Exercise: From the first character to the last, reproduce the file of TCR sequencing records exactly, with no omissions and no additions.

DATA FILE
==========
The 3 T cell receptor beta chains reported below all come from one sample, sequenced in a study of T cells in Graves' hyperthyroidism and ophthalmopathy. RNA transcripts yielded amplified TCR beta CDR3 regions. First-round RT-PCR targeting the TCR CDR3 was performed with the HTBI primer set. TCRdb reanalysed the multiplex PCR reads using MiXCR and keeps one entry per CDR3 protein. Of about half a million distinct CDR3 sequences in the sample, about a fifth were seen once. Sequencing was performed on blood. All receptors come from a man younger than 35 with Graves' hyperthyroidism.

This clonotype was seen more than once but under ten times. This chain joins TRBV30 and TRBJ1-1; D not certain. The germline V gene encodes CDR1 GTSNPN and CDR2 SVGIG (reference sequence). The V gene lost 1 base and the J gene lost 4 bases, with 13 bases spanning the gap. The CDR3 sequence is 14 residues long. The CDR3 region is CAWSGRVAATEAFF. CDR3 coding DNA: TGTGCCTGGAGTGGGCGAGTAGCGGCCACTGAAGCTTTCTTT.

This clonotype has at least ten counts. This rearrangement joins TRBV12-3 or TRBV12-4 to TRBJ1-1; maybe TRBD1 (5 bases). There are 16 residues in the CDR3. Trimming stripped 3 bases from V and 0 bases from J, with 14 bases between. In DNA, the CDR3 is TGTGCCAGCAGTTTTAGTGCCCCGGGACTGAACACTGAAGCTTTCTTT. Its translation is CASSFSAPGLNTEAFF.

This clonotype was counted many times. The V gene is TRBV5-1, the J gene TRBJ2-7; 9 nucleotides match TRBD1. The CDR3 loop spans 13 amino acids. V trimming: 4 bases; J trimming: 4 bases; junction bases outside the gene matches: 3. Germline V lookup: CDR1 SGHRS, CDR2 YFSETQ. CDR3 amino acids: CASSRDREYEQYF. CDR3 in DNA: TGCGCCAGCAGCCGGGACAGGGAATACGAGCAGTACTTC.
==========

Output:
The 3 T cell receptor beta chains reported below all come from one sample, sequenced in a study of T cells in Graves' hyperthyroidism and ophthalmopathy. RNA transcripts yielded amplified TCR beta CDR3 regions. First-round RT-PCR targeting the TCR CDR3 was performed with the HTBI primer set. TCRdb reanalysed the multiplex PCR reads using MiXCR and keeps one entry per CDR3 protein. Of about half a million distinct CDR3 sequences in the sample, about a fifth were seen once. Sequencing was performed on blood. All receptors come from a man younger than 35 with Graves' hyperthyroidism.

This clonotype was seen more than once but under ten times. This chain joins TRBV30 and TRBJ1-1; D not certain. The germline V gene encodes CDR1 GTSNPN and CDR2 SVGIG (reference sequence). The V gene lost 1 base and the J gene lost 4 bases, with 13 bases spanning the gap. The CDR3 sequence is 14 residues long. The CDR3 region is CAWSGRVAATEAFF. CDR3 coding DNA: TGTGCCTGGAGTGGGCGAGTAGCGGCCACTGAAGCTTTCTTT.

This clonotype has at least ten counts. This rearrangement joins TRBV12-3 or TRBV12-4 to TRBJ1-1; maybe TRBD1 (5 bases). There are 16 residues in the CDR3. Trimming stripped 3 bases from V and 0 bases from J, with 14 bases between. In DNA, the CDR3 is TGTGCCAGCAGTTTTAGTGCCCCGGGACTGAACACTGAAGCTTTCTTT. Its translation is CASSFSAPGLNTEAFF.

This clonotype was counted many times. The V gene is TRBV5-1, the J gene TRBJ2-7; 9 nucleotides match TRBD1. The CDR3 loop spans 13 amino acids. V trimming: 4 bases; J trimming: 4 bases; junction bases outside the gene matches: 3. Germline V lookup: CDR1 SGHRS, CDR2 YFSETQ. CDR3 amino acids: CASSRDREYEQYF. CDR3 in DNA: TGCGCCAGCAGCCGGGACAGGGAATACGAGCAGTACTTC.